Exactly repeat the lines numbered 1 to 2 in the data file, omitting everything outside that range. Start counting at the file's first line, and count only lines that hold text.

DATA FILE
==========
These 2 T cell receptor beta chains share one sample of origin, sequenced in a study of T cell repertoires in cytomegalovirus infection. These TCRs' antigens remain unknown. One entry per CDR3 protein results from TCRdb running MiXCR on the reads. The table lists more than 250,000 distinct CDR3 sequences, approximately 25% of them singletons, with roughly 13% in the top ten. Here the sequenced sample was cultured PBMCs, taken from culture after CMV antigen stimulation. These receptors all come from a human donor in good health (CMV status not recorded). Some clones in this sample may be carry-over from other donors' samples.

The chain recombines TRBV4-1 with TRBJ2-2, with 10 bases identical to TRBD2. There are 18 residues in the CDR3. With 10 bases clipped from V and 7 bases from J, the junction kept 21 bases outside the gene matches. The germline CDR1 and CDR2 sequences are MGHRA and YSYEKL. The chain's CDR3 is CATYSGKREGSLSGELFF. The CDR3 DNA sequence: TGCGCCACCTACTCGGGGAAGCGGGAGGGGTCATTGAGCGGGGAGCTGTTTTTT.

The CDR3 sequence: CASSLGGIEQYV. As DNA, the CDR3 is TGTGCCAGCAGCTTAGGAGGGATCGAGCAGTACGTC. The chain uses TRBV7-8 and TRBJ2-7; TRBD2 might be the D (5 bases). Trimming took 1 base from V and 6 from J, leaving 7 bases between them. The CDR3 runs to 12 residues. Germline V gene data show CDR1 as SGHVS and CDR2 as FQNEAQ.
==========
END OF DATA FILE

These 2 T cell receptor beta chains share one sample of origin, sequenced in a study of T cell repertoires in cytomegalovirus infection. These TCRs' antigens remain unknown. One entry per CDR3 protein results from TCRdb running MiXCR on the reads. The table lists more than 250,000 distinct CDR3 sequences, approximately 25% of them singletons, with roughly 13% in the top ten. Here the sequenced sample was cultured PBMCs, taken from culture after CMV antigen stimulation. These receptors all come from a human donor in good health (CMV status not recorded). Some clones in this sample may be carry-over from other donors' samples.

The chain recombines TRBV4-1 with TRBJ2-2, with 10 bases identical to TRBD2. There are 18 residues in the CDR3. With 10 bases clipped from V and 7 bases from J, the junction kept 21 bases outside the gene matches. The germline CDR1 and CDR2 sequences are MGHRA and YSYEKL. The chain's CDR3 is CATYSGKREGSLSGELFF. The CDR3 DNA sequence: TGCGCCACCTACTCGGGGAAGCGGGAGGGGTCATTGAGCGGGGAGCTGTTTTTT.